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Special: Congressional "Hearing on Safety in Study Abroad Programs"

Statement for the Record
Hearing on
Safety in Study Abroad
October 4, 2000

Submitted to the
Subcommittee on Oversight and Investigations
Committee on Education and the Workforce
United States House of Representatives
by Statement of David C. Larsen, Ph.D.
Vice President
Beaver College
Glenside, PA

Mr. Chairman and Members of the Subcommittee.

Let me begin by explaining why study abroad is important to our students, our institutions and to the United States.

Globalization is superseding our traditional distinction between foreign and domestic concerns. Most domestic problems in today's world are also international, and conversely, most of the international challenges the world faces have very local manifestations. To cite just one arena: the global economic and technology revolutions are redefining the nation's economic security and reshaping business, life, and work. The opening of global markets, the explosion of trade, the globalizing effects of Internet

technology, and the need for U.S. business to compete in countries around the world require a global content in education in general, as well as specific foreign language and country expertise. There are similar global components to public health, the environment, international migration, and law enforcement that dominate our hometown newspaper headlines.

In short, international and cross-cultural awareness and understanding on the part of U.S. citizens are already crucial to effective U.S. leadership, competitiveness, prosperity, and national security in the next century, and will only become more critical in this new century.

Globalization expands the nation's need for international competence. To maintain U.S. security, well being, and global economic leadership, we need to increase the depth and variety of international expertise of Americans in government, business, education, the media, and other fields. While the Internet dramatically increases opportunities for global collaboration, technology alone cannot substitute for the expertise developed through serious study and substantive international experience. We cannot fully comprehend the challenges we face unless and until we have a sufficiently internationally skilled workforce. Study abroad is well-recognized as a key mechanism to provide that skill and sophistication.

Recent developments in this Congress, and in the Administration, as illustrative of this recognition. The House has passed the International Academic Opportunity Act of 2000 [H.R. 4528], which establishes a needs-based scholarship program for undergraduate study abroad, as introduced by Reps. Benjamin A. Gilman and Maurice D. Hinchey. The Senate Foreign Relations Committee has favorably reported out a companion bill introduced by Sens. Richard Lugar, Susan M. Collins, Russell D. Feingold, and Charles E. Schumer. The Administration has issued a presidential memorandum regarding international education that features study abroad as an avenue to achieve the objectives of the outlined policy. The Secretaries of Education and State are charged with executing this policy. A companion to that memorandum has been introduced in the House by Reps. Jim Kolbe, Johnny Isakson, James McGovern, James L. Oberstar, and Constance A. Morella [H.CON.RES. 342].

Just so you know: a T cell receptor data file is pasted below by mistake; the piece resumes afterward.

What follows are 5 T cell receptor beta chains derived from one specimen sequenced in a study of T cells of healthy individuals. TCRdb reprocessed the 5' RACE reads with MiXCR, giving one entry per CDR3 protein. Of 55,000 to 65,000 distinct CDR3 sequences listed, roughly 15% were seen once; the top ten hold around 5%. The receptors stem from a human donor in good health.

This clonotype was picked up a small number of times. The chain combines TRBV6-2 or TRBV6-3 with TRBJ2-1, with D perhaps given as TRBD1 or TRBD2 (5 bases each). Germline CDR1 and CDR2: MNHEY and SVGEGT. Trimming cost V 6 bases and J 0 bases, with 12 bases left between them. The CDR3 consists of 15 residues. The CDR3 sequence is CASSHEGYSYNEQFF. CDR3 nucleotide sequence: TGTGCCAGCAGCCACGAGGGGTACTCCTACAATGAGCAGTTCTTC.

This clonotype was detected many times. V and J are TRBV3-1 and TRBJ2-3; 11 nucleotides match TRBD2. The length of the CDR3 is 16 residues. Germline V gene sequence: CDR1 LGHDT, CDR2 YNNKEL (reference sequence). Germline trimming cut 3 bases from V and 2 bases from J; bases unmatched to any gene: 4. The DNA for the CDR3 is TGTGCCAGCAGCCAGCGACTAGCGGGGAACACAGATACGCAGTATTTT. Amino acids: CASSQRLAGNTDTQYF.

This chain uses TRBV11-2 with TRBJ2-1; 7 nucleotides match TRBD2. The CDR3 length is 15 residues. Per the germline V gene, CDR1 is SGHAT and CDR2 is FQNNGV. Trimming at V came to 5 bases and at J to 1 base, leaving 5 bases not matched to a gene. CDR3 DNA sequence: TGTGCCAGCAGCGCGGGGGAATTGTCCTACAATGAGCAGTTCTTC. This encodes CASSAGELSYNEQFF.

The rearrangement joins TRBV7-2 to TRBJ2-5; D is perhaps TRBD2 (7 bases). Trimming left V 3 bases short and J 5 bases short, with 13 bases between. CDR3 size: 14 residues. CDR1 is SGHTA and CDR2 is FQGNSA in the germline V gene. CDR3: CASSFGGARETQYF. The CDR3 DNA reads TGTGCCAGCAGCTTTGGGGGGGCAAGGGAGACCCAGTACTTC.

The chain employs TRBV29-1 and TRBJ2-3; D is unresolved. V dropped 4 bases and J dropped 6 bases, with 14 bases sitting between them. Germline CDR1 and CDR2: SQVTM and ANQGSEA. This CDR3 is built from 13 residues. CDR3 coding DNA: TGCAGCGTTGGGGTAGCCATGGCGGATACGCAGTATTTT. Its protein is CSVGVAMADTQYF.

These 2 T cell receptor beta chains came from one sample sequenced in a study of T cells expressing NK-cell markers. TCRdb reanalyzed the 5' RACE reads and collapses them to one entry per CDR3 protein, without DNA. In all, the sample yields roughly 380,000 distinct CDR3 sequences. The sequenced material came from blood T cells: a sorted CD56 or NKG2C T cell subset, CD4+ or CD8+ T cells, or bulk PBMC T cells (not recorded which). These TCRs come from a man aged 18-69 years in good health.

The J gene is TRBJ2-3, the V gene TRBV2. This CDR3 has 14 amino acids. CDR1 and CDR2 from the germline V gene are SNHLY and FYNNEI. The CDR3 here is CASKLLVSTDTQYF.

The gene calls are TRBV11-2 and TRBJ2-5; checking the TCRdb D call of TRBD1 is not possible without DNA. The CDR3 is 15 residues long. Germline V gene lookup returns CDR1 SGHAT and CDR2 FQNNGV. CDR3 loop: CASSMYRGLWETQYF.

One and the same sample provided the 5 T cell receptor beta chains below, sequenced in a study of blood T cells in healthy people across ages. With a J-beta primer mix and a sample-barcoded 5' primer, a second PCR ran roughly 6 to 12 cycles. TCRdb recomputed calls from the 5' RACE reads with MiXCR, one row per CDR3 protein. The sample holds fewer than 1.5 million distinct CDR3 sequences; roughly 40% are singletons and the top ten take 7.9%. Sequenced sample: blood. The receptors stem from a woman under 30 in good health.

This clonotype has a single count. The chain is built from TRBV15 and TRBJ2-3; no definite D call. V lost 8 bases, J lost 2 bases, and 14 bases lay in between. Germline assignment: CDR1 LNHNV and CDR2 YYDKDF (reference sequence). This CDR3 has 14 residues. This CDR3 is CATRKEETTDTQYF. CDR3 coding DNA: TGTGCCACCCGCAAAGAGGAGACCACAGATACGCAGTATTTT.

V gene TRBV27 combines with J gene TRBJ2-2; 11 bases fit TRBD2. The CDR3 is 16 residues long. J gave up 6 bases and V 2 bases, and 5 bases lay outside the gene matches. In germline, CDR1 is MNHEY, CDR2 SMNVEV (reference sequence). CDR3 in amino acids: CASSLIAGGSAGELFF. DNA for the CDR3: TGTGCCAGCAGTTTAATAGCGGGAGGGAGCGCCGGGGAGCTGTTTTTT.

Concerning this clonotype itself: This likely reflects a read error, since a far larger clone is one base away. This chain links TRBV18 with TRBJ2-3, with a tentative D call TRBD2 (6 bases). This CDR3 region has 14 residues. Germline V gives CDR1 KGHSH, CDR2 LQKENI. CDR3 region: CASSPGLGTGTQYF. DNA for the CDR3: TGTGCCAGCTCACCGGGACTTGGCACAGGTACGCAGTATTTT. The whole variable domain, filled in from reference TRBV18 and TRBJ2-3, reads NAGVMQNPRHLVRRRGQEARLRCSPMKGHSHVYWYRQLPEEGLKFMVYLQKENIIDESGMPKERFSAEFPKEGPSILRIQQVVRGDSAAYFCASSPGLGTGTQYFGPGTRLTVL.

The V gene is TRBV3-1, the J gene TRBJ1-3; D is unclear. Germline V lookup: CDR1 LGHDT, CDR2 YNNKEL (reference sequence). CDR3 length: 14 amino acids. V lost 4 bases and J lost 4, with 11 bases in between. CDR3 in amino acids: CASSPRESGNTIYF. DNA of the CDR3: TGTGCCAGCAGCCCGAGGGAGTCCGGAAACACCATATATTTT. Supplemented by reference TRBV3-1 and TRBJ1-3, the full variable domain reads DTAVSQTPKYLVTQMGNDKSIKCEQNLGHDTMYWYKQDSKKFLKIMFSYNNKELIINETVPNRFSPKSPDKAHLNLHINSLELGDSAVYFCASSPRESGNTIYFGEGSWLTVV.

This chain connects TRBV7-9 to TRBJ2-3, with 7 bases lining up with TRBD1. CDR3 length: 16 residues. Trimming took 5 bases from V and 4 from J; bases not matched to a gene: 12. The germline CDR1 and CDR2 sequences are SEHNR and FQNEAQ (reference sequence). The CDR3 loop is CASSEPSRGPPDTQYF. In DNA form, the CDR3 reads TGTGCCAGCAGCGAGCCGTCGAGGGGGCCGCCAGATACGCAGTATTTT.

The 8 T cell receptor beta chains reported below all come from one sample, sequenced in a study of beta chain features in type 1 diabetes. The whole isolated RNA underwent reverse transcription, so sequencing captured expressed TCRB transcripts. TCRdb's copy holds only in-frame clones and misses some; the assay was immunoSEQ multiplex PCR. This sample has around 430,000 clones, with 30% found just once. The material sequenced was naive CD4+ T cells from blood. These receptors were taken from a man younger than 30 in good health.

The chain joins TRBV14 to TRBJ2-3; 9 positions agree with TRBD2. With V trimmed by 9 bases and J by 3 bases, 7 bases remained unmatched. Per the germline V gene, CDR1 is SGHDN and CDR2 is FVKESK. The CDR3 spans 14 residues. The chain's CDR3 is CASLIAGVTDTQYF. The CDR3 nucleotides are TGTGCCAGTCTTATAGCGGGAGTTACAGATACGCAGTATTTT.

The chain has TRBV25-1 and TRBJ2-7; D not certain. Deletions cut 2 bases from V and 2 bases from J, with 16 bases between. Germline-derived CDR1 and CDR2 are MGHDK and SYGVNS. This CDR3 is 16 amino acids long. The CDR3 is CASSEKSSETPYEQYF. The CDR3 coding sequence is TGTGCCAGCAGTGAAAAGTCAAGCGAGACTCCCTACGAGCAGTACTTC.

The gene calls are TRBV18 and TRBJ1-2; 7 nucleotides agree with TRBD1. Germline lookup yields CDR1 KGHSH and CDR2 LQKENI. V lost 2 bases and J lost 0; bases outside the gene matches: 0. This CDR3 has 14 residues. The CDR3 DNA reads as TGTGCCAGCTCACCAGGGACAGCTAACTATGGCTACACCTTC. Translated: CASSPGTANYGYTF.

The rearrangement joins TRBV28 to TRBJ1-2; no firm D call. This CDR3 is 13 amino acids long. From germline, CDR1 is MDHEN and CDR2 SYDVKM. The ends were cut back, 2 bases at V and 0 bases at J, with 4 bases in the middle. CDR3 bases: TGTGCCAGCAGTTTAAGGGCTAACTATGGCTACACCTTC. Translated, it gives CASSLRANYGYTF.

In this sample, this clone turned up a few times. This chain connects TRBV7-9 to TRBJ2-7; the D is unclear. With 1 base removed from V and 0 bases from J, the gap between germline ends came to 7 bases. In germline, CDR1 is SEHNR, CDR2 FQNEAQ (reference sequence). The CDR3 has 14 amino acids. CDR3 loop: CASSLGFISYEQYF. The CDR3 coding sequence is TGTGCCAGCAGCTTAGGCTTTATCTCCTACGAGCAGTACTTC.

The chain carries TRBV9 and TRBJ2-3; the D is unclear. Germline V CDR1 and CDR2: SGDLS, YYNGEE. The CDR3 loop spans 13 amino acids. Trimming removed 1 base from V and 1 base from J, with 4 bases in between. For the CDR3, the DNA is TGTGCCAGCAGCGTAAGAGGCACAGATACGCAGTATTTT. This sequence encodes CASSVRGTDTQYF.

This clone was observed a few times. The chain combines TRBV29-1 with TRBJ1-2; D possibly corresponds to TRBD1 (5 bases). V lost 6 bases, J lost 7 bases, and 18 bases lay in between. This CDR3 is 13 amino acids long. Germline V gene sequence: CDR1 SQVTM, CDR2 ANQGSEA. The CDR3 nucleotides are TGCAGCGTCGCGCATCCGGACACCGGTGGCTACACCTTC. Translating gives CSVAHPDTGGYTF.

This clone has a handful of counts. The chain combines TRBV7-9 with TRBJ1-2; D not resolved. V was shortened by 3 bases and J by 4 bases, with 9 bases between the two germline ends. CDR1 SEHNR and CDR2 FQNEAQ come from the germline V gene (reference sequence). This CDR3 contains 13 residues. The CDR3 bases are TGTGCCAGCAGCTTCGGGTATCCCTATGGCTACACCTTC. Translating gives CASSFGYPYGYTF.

In September, Sen. Thad Cochran chaired two hearings on addressing the national security needs of the U.S. government for foreign language and cultural expertise, calling witnesses from the intelligence, foreign affairs, defense, and law enforcement agencies, as well as the private sector. Each of the witnessed outlined the special needs and requirements in our time that require foreign language sophistication, and two witnesses--one for a professional teachers association and the other with the Defense Department--highlighted study abroad as a mechanism to meet our growing needs for these skills.

NAFSA: Association of International Educators has joined with many other education and exchange organizations in endorsing these initiatives and special focuses. We all believe that international education—imparting effective global literacy to students and other citizens--is an integral part of their education. International education is important to meet key challenges facing the United States: national security and the management of global conflict, competitiveness in a global economy, and an increasingly multicultural society.